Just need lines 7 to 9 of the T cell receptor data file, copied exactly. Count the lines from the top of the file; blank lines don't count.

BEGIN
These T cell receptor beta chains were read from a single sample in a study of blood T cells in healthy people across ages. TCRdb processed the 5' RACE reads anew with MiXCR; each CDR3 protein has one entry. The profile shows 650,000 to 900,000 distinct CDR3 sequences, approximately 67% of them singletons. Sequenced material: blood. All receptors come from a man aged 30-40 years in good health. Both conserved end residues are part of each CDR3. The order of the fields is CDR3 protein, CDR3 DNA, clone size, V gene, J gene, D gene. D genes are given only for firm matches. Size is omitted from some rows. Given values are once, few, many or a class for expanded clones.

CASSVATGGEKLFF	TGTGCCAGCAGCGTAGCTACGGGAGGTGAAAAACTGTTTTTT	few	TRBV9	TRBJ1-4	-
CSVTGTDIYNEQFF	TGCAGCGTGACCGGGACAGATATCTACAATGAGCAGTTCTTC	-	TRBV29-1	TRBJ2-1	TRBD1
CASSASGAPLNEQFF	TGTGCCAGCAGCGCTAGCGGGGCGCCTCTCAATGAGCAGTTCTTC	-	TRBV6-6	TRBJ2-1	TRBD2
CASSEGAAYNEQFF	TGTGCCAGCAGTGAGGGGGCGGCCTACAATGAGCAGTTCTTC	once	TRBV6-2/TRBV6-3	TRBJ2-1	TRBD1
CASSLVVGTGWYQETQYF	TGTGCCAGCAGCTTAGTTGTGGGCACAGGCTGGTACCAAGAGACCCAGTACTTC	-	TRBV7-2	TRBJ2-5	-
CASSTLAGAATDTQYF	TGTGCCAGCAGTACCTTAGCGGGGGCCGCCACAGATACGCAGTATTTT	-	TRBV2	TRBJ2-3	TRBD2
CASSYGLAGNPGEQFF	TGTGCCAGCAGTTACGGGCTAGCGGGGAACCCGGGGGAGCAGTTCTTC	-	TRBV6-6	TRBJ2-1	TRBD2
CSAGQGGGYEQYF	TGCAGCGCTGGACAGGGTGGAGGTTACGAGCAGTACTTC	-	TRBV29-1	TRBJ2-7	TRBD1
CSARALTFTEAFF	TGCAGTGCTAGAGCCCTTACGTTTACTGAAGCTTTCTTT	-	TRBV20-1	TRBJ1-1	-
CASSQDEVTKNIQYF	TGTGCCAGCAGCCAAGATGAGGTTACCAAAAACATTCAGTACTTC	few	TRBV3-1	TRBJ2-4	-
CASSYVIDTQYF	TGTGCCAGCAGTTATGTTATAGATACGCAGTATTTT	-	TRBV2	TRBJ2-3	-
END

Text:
CASSTLAGAATDTQYF	TGTGCCAGCAGTACCTTAGCGGGGGCCGCCACAGATACGCAGTATTTT	-	TRBV2	TRBJ2-3	TRBD2
CASSYGLAGNPGEQFF	TGTGCCAGCAGTTACGGGCTAGCGGGGAACCCGGGGGAGCAGTTCTTC	-	TRBV6-6	TRBJ2-1	TRBD2
CSAGQGGGYEQYF	TGCAGCGCTGGACAGGGTGGAGGTTACGAGCAGTACTTC	-	TRBV29-1	TRBJ2-7	TRBD1